Why Australia Prospered: The Shifting Sources of Economic Growth (The Princeton Economic History of the Western World)
This book is the first comprehensive account of how Australia attained the world’s highest living standards within a few decades of European settlement, and how the nation has sustained an enviable level of income to the present. Why Australia Prospered is a fascinating historical examination of how Australia cultivated and sustained economic growth and success. Beginning with the Aboriginal economy at the end of the eighteenth century, Ian McLean argues that Australia’s remarkable prosperity across nearly two centuries was reached and maintained by several shifting factors. These included imperial policies, favorable demographic characteristics, natural resource abundance, institutional adaptability and innovation, and growth-enhancing policy responses to major economic shocks, such as war, depression, and resource discoveries. Natural resource abundance in Australia played a prominent role in some periods and faded during others, but overall, and contrary to the conventional view of economists, it was a blessing rather than a curse. McLean shows that Australia’s location was not a hindrance when the international economy was centered in the North Atlantic, and became a positive influence following Asia’s modernization. Participation in the world trading system, when it flourished, brought significant benefits, and during the interwar period when it did not, Australia’s protection of domestic manufacturing did not significantly stall growth. McLean also considers how the country’s notorious origins as a convict settlement positively influenced early productivity levels, and how British imperial policies enhanced prosperity during the colonial period. He looks at Australia’s recent resource-based prosperity in historical perspective, and reveals striking elements of continuity that have underpinned the evolution of the country’s economy since the nineteenth century.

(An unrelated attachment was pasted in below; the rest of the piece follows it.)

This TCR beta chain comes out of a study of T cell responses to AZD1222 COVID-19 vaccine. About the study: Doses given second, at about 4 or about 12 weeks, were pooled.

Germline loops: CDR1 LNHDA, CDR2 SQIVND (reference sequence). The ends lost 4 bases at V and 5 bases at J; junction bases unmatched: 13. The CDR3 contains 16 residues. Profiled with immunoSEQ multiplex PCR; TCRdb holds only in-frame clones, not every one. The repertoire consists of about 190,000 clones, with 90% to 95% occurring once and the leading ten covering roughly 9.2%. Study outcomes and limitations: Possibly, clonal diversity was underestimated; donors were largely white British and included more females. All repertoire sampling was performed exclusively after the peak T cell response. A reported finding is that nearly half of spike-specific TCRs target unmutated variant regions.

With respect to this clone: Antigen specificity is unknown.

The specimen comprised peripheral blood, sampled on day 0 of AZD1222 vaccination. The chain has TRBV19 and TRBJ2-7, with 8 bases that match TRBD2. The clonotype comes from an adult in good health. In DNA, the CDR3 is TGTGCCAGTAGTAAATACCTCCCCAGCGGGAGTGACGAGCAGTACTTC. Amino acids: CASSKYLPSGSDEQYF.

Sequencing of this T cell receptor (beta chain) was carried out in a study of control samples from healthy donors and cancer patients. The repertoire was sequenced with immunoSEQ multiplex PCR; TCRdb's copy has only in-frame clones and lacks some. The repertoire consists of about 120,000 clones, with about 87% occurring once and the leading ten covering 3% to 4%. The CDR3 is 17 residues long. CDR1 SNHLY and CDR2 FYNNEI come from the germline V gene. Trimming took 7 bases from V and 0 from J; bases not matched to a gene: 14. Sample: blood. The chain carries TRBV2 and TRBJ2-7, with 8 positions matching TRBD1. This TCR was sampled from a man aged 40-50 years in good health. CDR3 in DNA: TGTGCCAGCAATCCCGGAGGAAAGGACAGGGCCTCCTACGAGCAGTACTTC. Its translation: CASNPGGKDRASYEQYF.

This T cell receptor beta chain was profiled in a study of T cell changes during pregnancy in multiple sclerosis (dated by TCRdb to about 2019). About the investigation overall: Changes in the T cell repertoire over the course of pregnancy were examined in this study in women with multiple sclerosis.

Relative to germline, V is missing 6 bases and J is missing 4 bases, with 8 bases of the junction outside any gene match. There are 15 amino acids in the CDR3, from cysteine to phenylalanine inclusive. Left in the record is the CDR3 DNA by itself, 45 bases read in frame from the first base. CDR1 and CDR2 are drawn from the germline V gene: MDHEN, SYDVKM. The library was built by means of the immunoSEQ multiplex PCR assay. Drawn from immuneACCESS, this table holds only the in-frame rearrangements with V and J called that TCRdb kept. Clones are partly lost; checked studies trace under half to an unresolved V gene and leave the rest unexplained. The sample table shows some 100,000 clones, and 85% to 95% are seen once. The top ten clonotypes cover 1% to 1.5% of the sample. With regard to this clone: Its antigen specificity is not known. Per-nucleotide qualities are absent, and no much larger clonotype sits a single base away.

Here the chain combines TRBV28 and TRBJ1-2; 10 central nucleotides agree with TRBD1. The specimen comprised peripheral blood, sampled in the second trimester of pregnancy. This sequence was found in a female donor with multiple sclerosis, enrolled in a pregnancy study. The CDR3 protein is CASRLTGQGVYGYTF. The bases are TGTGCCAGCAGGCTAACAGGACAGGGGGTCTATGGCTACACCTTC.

About the Author
Ian W. McLean is a visiting research fellow in economics at the University of Adelaide, where he taught for many years.
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